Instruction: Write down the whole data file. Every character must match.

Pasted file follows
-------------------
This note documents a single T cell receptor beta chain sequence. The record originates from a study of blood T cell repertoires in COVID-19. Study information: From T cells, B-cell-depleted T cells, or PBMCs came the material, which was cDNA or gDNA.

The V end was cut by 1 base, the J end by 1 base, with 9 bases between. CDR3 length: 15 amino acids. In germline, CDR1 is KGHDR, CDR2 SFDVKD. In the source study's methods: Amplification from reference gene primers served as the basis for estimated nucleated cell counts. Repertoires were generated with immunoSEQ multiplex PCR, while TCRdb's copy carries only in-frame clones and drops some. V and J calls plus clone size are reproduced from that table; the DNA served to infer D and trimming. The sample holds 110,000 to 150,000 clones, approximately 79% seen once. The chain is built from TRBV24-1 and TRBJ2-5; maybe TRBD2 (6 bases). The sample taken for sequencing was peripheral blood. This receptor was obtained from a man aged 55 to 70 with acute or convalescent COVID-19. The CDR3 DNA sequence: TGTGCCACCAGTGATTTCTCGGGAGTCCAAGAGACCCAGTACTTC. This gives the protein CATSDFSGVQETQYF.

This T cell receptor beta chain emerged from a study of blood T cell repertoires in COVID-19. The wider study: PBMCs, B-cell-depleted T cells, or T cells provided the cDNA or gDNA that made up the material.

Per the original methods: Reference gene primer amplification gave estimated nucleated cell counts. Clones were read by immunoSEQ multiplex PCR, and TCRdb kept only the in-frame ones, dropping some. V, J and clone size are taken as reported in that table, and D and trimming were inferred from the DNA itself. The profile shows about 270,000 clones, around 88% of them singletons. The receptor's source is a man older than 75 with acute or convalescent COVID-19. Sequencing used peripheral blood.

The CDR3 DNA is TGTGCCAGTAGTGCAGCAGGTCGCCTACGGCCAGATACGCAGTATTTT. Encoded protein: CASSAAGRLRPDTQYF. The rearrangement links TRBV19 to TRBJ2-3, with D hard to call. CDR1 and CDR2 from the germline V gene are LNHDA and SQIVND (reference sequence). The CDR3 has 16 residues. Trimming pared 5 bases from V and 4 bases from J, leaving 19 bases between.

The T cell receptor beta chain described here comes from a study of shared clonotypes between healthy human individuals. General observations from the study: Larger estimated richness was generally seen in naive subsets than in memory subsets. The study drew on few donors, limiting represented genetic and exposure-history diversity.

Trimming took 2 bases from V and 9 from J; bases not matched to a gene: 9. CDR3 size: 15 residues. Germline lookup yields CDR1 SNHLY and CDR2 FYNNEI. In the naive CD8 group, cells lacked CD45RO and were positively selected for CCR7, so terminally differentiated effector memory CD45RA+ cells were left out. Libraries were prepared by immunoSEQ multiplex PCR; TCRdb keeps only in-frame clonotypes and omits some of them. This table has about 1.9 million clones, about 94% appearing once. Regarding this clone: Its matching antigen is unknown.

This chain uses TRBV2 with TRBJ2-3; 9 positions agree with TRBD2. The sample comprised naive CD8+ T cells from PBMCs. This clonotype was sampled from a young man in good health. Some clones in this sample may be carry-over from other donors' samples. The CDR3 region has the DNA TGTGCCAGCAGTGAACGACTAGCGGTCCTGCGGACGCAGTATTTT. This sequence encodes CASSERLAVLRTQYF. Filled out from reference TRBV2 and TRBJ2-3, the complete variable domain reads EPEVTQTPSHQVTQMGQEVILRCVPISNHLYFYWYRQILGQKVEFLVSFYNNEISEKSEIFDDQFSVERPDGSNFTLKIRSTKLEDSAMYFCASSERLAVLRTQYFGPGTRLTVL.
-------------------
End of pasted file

This note documents a single T cell receptor beta chain sequence. The record originates from a study of blood T cell repertoires in COVID-19. Study information: From T cells, B-cell-depleted T cells, or PBMCs came the material, which was cDNA or gDNA.

The V end was cut by 1 base, the J end by 1 base, with 9 bases between. CDR3 length: 15 amino acids. In germline, CDR1 is KGHDR, CDR2 SFDVKD. In the source study's methods: Amplification from reference gene primers served as the basis for estimated nucleated cell counts. Repertoires were generated with immunoSEQ multiplex PCR, while TCRdb's copy carries only in-frame clones and drops some. V and J calls plus clone size are reproduced from that table; the DNA served to infer D and trimming. The sample holds 110,000 to 150,000 clones, approximately 79% seen once. The chain is built from TRBV24-1 and TRBJ2-5; maybe TRBD2 (6 bases). The sample taken for sequencing was peripheral blood. This receptor was obtained from a man aged 55 to 70 with acute or convalescent COVID-19. The CDR3 DNA sequence: TGTGCCACCAGTGATTTCTCGGGAGTCCAAGAGACCCAGTACTTC. This gives the protein CATSDFSGVQETQYF.

This T cell receptor beta chain emerged from a study of blood T cell repertoires in COVID-19. The wider study: PBMCs, B-cell-depleted T cells, or T cells provided the cDNA or gDNA that made up the material.

Per the original methods: Reference gene primer amplification gave estimated nucleated cell counts. Clones were read by immunoSEQ multiplex PCR, and TCRdb kept only the in-frame ones, dropping some. V, J and clone size are taken as reported in that table, and D and trimming were inferred from the DNA itself. The profile shows about 270,000 clones, around 88% of them singletons. The receptor's source is a man older than 75 with acute or convalescent COVID-19. Sequencing used peripheral blood.

The CDR3 DNA is TGTGCCAGTAGTGCAGCAGGTCGCCTACGGCCAGATACGCAGTATTTT. Encoded protein: CASSAAGRLRPDTQYF. The rearrangement links TRBV19 to TRBJ2-3, with D hard to call. CDR1 and CDR2 from the germline V gene are LNHDA and SQIVND (reference sequence). The CDR3 has 16 residues. Trimming pared 5 bases from V and 4 bases from J, leaving 19 bases between.

The T cell receptor beta chain described here comes from a study of shared clonotypes between healthy human individuals. General observations from the study: Larger estimated richness was generally seen in naive subsets than in memory subsets. The study drew on few donors, limiting represented genetic and exposure-history diversity.

Trimming took 2 bases from V and 9 from J; bases not matched to a gene: 9. CDR3 size: 15 residues. Germline lookup yields CDR1 SNHLY and CDR2 FYNNEI. In the naive CD8 group, cells lacked CD45RO and were positively selected for CCR7, so terminally differentiated effector memory CD45RA+ cells were left out. Libraries were prepared by immunoSEQ multiplex PCR; TCRdb keeps only in-frame clonotypes and omits some of them. This table has about 1.9 million clones, about 94% appearing once. Regarding this clone: Its matching antigen is unknown.

This chain uses TRBV2 with TRBJ2-3; 9 positions agree with TRBD2. The sample comprised naive CD8+ T cells from PBMCs. This clonotype was sampled from a young man in good health. Some clones in this sample may be carry-over from other donors' samples. The CDR3 region has the DNA TGTGCCAGCAGTGAACGACTAGCGGTCCTGCGGACGCAGTATTTT. This sequence encodes CASSERLAVLRTQYF. Filled out from reference TRBV2 and TRBJ2-3, the complete variable domain reads EPEVTQTPSHQVTQMGQEVILRCVPISNHLYFYWYRQILGQKVEFLVSFYNNEISEKSEIFDDQFSVERPDGSNFTLKIRSTKLEDSAMYFCASSERLAVLRTQYFGPGTRLTVL.